Licence bid to keep Devon beavers in wild
Wildlife campaigners are hoping to get official permission for a family of beavers to remain living wild in Devon, it has emerged.
Devon Wildlife Trust (DWT) admitted it has "to be pretty quick" after the government announced plans to move the three beavers from the River Otter.
The government said the beavers could be carrying disease.
Conservative MP Zac Goldsmith has backed a campaign with 7,400 supporters to keep the beavers.
A recent sighting of beavers, thought to be two adults and a juvenile, in the River Otter was said to have been the first of its kind for centuries.
Nobody knows where the beavers have come from.
The Department for Environment, Food & Rural Affairs (Defra) said they could be carrying a disease "not currently present in the UK".
Environment Minister George Eustice said the government was considering "the best way" of rehoming the animals.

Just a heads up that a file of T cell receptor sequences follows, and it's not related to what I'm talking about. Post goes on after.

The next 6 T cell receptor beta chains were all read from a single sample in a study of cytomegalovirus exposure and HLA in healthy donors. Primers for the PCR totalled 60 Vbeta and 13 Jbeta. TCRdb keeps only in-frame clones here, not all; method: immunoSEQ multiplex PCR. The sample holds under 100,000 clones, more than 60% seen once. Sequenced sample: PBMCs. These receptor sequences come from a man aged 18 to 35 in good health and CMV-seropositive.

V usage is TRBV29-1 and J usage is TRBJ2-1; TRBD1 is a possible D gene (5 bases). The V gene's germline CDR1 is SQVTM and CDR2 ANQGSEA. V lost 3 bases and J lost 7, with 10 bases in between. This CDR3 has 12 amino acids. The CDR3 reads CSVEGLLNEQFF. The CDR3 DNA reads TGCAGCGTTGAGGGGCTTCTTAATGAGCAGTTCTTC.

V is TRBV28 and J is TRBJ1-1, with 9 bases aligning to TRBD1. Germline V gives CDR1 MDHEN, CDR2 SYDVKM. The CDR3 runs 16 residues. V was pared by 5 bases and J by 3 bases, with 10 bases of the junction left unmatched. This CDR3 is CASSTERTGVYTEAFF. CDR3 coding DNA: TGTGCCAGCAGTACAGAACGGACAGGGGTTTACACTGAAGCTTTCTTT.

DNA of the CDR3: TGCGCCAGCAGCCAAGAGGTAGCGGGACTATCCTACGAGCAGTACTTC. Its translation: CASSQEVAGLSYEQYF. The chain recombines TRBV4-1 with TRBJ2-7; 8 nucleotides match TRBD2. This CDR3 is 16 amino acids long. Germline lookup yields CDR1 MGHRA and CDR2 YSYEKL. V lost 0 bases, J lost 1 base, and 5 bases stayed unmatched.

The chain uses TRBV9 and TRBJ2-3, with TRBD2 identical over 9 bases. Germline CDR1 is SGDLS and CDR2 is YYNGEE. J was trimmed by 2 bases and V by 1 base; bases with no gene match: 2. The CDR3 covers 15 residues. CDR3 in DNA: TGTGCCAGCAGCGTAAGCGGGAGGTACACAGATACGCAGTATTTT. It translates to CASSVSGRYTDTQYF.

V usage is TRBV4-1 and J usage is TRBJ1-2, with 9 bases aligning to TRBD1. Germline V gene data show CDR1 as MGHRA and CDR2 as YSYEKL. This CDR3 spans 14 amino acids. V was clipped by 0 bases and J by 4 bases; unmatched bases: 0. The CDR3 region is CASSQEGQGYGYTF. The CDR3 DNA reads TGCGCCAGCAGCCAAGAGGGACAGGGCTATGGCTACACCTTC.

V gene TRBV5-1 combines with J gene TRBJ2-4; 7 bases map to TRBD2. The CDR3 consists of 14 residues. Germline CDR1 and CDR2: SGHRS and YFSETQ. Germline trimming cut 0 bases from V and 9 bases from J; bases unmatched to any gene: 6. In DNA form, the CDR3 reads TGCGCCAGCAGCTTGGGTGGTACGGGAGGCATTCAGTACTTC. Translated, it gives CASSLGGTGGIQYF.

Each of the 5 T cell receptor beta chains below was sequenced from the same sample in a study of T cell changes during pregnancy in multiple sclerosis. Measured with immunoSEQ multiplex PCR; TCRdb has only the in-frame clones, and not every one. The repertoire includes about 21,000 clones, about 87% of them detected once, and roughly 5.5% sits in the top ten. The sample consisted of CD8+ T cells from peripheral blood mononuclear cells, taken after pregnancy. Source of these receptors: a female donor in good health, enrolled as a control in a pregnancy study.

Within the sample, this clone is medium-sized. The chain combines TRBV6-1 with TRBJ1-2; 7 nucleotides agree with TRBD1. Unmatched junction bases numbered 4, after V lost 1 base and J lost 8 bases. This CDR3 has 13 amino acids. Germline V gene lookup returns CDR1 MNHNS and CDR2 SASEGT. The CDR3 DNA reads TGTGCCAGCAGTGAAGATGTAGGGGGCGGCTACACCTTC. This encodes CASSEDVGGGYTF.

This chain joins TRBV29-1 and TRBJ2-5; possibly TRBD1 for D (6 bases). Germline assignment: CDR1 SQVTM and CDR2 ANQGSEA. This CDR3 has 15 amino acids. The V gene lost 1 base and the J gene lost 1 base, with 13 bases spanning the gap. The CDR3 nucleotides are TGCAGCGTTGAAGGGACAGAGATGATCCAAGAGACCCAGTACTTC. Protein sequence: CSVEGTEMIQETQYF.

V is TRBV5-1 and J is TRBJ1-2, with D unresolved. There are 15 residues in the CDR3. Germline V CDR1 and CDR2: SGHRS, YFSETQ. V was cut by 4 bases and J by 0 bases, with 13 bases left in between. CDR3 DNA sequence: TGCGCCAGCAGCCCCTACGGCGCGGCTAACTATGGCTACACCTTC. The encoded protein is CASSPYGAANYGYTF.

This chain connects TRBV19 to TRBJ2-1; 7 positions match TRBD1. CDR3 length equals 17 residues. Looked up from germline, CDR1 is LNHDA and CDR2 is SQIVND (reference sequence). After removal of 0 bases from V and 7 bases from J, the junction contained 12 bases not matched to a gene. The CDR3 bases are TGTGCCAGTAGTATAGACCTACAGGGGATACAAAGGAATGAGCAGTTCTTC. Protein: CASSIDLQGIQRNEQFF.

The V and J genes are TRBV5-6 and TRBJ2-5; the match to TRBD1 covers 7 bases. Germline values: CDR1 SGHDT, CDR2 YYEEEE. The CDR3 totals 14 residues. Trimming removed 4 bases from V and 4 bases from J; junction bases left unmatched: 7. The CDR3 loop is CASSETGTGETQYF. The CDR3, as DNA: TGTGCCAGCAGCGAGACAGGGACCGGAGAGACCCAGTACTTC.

DWT said it was working to get a licence from Natural England for the "non-native species" to remain on the river.
Conservation manager Peter Burgess told BBC News: "There is a big process we have to go through.
"They have to be disease free, they have to be managed and the community wants them to be there.
"So far the reaction has been overwhelmingly positive."
He said that it would be a "complex experiment" to monitor and manage the beavers, which are thought to be the only wild breeding group of beavers in England and Wales.
Defra said: "We intend to recapture and rehome these beavers and are currently working out plans for the best way to do so.
"All decisions will be made with the welfare of the beavers in mind."
No-one from Natural England was available for comment.
Beavers were hunted to extinction in England and Wales during the 12th Century.